There are countries that seem particularly prone to being influenced by conspiracy theories; Russia has been traditionally receptive to them, but so are the United States and the Mediterranean countries... [N]ot many people form their political opinions on purely rational and logical grounds, and it was much more comfortable and less painful to believe in the guilt of foreigners tahn to engage in soul-searching, to admit that the tsarist regime had been shortsighted, inefficient, morally corrupt, and obscurantist... In the context of this disaster [the Bolshevik revolution] the old propaganda of the Black Hundred [an extreme right-wing, anti-Semitic organization in Russia] about a world conspiracy of Jews, Masons, and foreign agents acquired a new credibility that it did not have before....
The idea of a global conspiracy by Freemasons to subjugate all mankind has been part and parcel of Russian extreme right-wing doctrine for a long time. This image of Freemasonry is very distant from the ideas of respecting the dignity of all human beings, the tolerance, and the willingness to help that gave birth centuries ago to Masonic lodges in various countries...
Freemasonry has been banned in virtually all dictatorships, including the fascist regimes, the Communist countries, and Franco's Spain. It was outlawed in tsarist Russia in 1822, and new lodges came into being there only toward the end of the century. The idea that the Puritan revolution in England was engineered by a secret society was widespread at the time. Later on, at the time of the French Revolution, the concept of a triple conspiracy (of philosophers, Freemasons, and Illuminati) produced by the Abbé Barruel and the Chevalier de Malet found many converts among antirevolutionaries. Jews were not included in the list of fellow conspirators simply because they did not yet play any part in European (or American) politics. This innovation came only in 1869... After the turn of the century, when the Zionist movement came into being, the Jews became the main partners of the Masons in the conspiracy. Yet others maintained that Zhidomasonstvo ("Jewmasonry," as it was called in Russia) was not even specifically Jewish, since the Jews belonging to it were déraciné, uprooted cosmopolitans.
Among the Russian right these ideas fell on fertile ground. There were certain obstacles to overcome, since many heroes of Russian history, such as General Suvorov, Marshal Kutuzov, and the Decembrists, had been Masons, as had Pushkin and countless other Russian writers. Nor could anyone in his right mind argue that Jews played any significant political role under tsarism. But on the other hand, Jews were prominent in the revolutionary movement and also in the economic development of the country... The conspiracy theory of history found its most famous expression in the infamous Protocols of the Elders of Zion. But the Protocols were evidently not deemed sufficient; a somewhat more sophisticated version of the theory was needed. Against this background, anti-Masonic literature became a major industry among Russian émigrés in the 1920s and 1930s. After 1987 these theories were disinterred by the extreme right in Russia and became part and parcel of its contemporary ideology...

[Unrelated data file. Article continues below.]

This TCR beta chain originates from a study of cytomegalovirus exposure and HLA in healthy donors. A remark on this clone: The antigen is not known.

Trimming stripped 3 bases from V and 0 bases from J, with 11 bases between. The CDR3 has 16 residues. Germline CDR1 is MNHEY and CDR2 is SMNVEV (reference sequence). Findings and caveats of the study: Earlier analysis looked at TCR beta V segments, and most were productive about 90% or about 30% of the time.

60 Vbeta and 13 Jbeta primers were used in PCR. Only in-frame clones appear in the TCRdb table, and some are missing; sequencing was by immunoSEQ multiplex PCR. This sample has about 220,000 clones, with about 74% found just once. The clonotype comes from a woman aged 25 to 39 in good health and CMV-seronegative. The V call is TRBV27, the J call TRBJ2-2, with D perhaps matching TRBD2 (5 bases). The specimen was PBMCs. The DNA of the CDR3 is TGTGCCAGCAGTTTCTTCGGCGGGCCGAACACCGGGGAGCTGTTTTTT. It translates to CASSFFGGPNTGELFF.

According to the new-old version of Zhidomasonstvo which emerged in 1987-1988, all modern history had been a seamless conspiracy against religion, authority, national values... up to and including the establishment in Moscow of a Jewish-Masonic presence, in the form of the all-powerful American B'nai B'rith lodge, in 1990. These American Jewish Masons wanted not merely to build a new temple of King Solomon in the holy Russian capital but to establish their dominion over the Russian people once and for ever.
Subject: [3-3] Isn't Masonry just a place where businessmen make deals?
No. In fact, most Masons believe that to trade with a Brother Mason only because he is a Mason is unMasonic. Even more importantly, anyone who attempts to join a Lodge solely for business reasons will not be given a petition.
Masons, however, are friends, and it is not surprising that many Masons do trade with Brothers. For one thing, they are dealing with people that are of good character and can be trusted, which is no small statement in the modern marketplace.
But Masonry is not a "place to network". Yes, some men do view one of the benefits of membership as an additional source of customers or partners, but few would say that is the only reason they became Masons. The work involved in the degrees alone would make this a poor investment-- better to join the Rotary Club or other business group.
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